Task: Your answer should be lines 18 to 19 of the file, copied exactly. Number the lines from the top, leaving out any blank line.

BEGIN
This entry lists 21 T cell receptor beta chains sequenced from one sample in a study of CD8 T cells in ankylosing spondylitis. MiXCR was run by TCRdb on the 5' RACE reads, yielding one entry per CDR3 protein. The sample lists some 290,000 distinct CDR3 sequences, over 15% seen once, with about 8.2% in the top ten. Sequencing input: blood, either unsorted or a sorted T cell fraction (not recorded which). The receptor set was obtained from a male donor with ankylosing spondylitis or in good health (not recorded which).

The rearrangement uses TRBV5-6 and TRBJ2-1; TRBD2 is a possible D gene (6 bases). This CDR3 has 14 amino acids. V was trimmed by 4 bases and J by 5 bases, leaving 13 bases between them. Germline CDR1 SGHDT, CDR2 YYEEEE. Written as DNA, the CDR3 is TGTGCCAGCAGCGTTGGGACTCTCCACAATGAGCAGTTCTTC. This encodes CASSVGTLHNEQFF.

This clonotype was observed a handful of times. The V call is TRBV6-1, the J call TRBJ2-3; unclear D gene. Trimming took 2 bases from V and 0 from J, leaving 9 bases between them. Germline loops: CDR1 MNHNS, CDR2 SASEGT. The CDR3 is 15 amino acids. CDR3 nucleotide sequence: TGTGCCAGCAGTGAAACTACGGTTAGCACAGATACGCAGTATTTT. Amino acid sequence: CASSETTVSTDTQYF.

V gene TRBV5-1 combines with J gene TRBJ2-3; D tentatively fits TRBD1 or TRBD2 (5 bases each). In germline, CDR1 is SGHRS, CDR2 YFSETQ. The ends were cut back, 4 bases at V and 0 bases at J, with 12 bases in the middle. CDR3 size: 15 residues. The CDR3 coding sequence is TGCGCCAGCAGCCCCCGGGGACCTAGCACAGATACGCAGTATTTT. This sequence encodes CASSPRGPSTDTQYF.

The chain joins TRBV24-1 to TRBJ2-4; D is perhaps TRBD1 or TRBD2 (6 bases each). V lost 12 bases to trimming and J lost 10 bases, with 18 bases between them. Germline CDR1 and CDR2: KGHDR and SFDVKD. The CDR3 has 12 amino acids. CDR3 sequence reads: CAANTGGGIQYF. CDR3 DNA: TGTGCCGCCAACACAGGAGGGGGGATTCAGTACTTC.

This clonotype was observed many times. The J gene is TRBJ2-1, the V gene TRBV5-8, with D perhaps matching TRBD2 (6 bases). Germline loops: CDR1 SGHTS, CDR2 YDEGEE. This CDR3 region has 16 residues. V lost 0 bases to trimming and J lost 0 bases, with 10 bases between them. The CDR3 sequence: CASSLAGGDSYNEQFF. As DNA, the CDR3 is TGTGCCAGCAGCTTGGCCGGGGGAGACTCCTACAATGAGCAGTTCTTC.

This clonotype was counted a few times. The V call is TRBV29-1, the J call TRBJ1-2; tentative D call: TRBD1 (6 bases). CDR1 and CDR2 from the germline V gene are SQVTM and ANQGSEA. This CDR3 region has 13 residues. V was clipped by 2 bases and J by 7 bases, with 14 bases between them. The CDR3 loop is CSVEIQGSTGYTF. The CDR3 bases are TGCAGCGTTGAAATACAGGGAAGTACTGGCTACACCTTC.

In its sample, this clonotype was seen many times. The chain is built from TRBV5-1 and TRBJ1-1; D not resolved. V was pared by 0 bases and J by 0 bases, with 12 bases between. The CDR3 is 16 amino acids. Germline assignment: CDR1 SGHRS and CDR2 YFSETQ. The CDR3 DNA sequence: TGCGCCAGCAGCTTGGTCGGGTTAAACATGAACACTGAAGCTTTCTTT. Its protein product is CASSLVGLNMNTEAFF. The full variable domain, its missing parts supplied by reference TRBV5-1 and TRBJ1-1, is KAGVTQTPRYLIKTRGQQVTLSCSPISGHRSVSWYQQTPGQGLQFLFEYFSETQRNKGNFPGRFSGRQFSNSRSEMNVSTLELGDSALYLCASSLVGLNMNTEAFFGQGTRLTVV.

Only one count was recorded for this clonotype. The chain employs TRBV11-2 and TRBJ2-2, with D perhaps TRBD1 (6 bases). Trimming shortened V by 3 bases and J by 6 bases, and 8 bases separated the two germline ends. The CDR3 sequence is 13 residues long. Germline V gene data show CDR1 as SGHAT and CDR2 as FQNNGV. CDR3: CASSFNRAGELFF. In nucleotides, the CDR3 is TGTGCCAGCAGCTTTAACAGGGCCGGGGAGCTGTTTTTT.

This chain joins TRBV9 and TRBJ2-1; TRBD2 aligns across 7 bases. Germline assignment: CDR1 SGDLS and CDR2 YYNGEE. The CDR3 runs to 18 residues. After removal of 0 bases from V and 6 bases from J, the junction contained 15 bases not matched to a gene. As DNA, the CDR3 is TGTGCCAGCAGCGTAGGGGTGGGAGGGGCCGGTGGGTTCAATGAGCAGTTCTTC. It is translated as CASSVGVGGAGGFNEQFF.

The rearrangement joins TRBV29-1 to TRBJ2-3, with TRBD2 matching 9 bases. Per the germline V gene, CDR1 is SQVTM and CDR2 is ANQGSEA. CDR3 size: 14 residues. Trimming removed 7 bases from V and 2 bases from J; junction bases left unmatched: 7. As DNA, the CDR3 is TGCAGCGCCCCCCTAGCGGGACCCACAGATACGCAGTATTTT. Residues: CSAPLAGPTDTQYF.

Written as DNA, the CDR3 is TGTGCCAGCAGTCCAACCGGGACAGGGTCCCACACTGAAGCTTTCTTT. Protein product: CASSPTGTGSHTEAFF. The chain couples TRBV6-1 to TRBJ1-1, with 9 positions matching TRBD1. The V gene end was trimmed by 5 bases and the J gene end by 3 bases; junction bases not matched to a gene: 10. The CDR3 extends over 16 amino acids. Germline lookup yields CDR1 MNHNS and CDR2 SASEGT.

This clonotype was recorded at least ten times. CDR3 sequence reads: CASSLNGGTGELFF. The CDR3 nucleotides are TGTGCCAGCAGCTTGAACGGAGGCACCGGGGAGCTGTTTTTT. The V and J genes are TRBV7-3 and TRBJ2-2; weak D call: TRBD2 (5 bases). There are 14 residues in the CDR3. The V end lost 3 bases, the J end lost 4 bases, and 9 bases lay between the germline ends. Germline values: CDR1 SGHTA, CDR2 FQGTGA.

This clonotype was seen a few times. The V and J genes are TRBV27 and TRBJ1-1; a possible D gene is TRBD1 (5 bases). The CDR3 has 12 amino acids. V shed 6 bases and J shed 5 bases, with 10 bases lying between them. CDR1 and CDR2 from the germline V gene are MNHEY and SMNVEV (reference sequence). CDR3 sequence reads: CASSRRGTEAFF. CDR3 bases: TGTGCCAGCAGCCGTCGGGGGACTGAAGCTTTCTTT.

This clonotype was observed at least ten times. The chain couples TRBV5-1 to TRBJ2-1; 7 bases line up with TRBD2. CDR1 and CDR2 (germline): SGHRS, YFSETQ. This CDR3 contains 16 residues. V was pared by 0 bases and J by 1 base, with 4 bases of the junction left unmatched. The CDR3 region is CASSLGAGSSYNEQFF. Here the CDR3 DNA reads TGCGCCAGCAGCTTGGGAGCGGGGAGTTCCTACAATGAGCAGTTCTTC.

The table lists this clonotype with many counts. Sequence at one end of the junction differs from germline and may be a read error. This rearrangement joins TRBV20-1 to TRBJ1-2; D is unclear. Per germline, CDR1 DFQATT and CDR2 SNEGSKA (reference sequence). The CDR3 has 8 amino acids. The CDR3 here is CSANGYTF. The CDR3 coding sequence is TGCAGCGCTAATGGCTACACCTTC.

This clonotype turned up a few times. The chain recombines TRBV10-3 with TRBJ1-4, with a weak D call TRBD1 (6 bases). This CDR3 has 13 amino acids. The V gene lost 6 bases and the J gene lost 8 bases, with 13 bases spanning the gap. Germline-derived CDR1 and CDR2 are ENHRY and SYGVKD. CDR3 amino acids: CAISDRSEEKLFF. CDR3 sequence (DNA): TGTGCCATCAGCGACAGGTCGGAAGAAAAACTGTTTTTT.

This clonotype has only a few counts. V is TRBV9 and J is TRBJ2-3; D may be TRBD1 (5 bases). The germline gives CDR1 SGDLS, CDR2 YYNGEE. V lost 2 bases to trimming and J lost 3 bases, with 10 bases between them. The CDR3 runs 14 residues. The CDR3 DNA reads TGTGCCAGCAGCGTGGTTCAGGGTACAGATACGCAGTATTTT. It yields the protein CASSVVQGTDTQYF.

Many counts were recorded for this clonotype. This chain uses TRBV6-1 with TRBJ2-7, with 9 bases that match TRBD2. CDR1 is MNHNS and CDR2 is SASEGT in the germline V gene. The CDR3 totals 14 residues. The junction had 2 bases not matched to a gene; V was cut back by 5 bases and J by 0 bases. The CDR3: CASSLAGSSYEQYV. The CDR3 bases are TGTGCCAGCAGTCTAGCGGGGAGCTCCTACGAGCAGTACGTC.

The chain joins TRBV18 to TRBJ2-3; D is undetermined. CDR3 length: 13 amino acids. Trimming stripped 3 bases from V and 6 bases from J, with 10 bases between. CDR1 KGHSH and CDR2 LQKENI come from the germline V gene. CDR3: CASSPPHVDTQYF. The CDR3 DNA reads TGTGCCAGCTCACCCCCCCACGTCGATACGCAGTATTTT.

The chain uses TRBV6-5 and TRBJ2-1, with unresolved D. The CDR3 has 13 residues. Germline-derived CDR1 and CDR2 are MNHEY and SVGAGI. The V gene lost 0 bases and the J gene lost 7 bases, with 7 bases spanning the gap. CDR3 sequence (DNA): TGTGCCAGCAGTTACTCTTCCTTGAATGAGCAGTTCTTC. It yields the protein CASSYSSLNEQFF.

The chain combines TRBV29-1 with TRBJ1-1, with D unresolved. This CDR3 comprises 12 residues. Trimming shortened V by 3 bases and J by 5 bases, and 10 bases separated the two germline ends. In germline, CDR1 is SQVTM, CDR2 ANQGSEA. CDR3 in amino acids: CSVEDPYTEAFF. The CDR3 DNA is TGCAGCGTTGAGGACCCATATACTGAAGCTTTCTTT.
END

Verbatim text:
This clonotype has only a few counts. V is TRBV9 and J is TRBJ2-3; D may be TRBD1 (5 bases). The germline gives CDR1 SGDLS, CDR2 YYNGEE. V lost 2 bases to trimming and J lost 3 bases, with 10 bases between them. The CDR3 runs 14 residues. The CDR3 DNA reads TGTGCCAGCAGCGTGGTTCAGGGTACAGATACGCAGTATTTT. It yields the protein CASSVVQGTDTQYF.

Many counts were recorded for this clonotype. This chain uses TRBV6-1 with TRBJ2-7, with 9 bases that match TRBD2. CDR1 is MNHNS and CDR2 is SASEGT in the germline V gene. The CDR3 totals 14 residues. The junction had 2 bases not matched to a gene; V was cut back by 5 bases and J by 0 bases. The CDR3: CASSLAGSSYEQYV. The CDR3 bases are TGTGCCAGCAGTCTAGCGGGGAGCTCCTACGAGCAGTACGTC.